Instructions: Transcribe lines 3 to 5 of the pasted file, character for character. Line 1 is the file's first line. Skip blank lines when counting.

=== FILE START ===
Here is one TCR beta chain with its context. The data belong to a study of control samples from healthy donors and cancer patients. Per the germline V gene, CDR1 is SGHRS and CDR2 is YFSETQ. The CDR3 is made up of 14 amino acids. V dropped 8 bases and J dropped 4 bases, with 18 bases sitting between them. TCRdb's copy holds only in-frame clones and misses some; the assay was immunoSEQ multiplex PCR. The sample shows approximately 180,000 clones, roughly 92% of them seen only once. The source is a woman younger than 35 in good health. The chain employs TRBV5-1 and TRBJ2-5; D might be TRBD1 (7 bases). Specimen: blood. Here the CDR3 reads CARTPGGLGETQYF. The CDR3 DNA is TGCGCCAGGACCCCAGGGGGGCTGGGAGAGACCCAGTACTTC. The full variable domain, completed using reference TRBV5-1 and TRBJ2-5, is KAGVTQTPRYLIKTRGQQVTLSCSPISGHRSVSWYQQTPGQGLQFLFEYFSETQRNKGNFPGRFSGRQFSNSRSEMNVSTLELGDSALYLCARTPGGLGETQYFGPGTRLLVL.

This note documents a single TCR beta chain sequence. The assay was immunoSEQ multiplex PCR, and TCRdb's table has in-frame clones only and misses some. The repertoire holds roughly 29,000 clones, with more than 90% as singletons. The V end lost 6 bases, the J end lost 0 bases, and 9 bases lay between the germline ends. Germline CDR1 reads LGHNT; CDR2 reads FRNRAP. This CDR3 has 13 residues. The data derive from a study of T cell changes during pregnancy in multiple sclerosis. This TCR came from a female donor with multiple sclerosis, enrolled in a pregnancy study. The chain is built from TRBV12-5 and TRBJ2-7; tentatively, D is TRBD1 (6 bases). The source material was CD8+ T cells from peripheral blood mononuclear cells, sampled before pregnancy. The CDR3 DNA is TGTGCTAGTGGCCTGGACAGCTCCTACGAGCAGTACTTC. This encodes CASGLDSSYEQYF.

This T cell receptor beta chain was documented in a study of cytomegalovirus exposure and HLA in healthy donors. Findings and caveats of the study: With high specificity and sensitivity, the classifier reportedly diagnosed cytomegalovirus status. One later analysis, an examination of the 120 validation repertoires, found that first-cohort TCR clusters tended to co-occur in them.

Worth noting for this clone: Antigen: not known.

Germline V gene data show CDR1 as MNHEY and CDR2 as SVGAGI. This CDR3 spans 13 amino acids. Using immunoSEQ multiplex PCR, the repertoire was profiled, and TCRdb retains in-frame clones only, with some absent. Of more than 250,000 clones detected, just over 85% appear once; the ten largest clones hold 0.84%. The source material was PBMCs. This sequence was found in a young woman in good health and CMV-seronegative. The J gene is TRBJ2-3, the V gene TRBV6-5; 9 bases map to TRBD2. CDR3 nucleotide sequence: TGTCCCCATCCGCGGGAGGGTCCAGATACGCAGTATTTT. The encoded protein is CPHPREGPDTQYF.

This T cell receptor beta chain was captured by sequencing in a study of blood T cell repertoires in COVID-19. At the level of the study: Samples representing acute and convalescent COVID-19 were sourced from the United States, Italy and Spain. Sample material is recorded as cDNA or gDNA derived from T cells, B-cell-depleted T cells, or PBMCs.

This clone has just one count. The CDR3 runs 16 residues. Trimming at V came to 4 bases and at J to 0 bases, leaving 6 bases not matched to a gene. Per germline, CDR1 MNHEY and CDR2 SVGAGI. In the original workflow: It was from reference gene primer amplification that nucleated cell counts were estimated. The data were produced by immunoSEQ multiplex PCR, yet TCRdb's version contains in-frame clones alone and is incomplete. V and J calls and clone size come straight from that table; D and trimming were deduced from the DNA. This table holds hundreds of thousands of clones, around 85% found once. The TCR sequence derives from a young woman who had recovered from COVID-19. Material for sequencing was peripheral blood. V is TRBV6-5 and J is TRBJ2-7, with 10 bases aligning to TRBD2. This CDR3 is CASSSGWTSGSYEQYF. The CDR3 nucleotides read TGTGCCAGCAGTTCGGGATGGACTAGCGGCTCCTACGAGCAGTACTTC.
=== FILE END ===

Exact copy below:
This T cell receptor beta chain was documented in a study of cytomegalovirus exposure and HLA in healthy donors. Findings and caveats of the study: With high specificity and sensitivity, the classifier reportedly diagnosed cytomegalovirus status. One later analysis, an examination of the 120 validation repertoires, found that first-cohort TCR clusters tended to co-occur in them.

Worth noting for this clone: Antigen: not known.

Germline V gene data show CDR1 as MNHEY and CDR2 as SVGAGI. This CDR3 spans 13 amino acids. Using immunoSEQ multiplex PCR, the repertoire was profiled, and TCRdb retains in-frame clones only, with some absent. Of more than 250,000 clones detected, just over 85% appear once; the ten largest clones hold 0.84%. The source material was PBMCs. This sequence was found in a young woman in good health and CMV-seronegative. The J gene is TRBJ2-3, the V gene TRBV6-5; 9 bases map to TRBD2. CDR3 nucleotide sequence: TGTCCCCATCCGCGGGAGGGTCCAGATACGCAGTATTTT. The encoded protein is CPHPREGPDTQYF.